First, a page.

Monday, January 14, 2013


Americans visiting China for the first time might be surprised to find cornbread sold in the streets of some Northern Chinese cities. For these visitors, it's easy to forget that cornbread is not endemic to the Southern United States. And yet there's no reason why it should be so limited. The ingredients are few and widely available around the world. And China is no exception. Naturally, Chinese street vendors incorporate their own local flavors into the mix. This example from Chengde in Hebei Province is a great showcase of those local twists.

It is known locally as 棒子面窝头 (Bàng Zĭ Miàn Wō Tóu). Think of it as a hybrid between cornbread and the ubiquitous Chinese baozi. Stuffed inside of the cornbread bun you will find moist cabbage, both salty and sour. If it weren't for the radish taste thrown in as well, you might mistake the filling for sauerkraut. The cornbread itself has the traditional grainy cornbread texture and flavor. It is perhaps a bit less dry than American cornbread because it has been steamed in the Chinese fashion. This is a tasty little snack, well worth a try. Especially for any U.S. folks looking for a little taste of home.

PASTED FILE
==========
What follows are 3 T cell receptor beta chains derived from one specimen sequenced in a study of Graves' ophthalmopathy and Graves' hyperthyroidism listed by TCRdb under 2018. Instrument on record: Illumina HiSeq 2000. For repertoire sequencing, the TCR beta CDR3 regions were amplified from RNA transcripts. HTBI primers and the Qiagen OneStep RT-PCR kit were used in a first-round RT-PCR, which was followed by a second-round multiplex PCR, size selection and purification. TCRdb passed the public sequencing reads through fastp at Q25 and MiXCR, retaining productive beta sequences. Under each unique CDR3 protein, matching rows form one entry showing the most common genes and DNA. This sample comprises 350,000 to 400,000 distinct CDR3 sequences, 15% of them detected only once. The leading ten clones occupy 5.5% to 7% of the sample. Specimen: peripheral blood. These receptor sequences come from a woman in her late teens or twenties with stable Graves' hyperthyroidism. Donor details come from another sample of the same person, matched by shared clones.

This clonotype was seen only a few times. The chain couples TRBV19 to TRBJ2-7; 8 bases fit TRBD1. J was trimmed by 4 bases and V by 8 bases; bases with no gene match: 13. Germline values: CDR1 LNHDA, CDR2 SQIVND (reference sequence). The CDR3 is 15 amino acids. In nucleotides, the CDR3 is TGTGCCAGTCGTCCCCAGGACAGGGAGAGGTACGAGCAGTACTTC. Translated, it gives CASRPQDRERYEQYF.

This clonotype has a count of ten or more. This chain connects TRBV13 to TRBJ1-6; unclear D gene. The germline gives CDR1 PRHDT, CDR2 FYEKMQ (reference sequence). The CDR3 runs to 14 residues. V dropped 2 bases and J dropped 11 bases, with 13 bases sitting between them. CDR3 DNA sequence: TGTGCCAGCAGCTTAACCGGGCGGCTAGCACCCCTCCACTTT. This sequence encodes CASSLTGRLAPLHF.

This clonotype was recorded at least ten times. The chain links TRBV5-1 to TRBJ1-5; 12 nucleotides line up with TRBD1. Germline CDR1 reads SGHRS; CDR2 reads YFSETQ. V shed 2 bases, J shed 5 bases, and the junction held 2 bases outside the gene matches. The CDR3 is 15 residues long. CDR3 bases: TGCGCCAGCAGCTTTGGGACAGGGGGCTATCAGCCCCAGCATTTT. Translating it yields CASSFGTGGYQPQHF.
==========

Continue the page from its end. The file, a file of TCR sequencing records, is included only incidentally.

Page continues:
Stephen said...

Hi Frank, Interesting stuff. Is a plain mantou-like bun made from cornmeal? Can you tell me the name in Chinese?


Frank Kasell said...

Actually, mantou are typically made of wheat--no cornmeal there. The Chinese name for the cornbread--at least in Hebei--is 棒子面窝头 (Bàng Zĭ Miàn Wō Tóu).

Frank Kasell said...

And thanks for reading!

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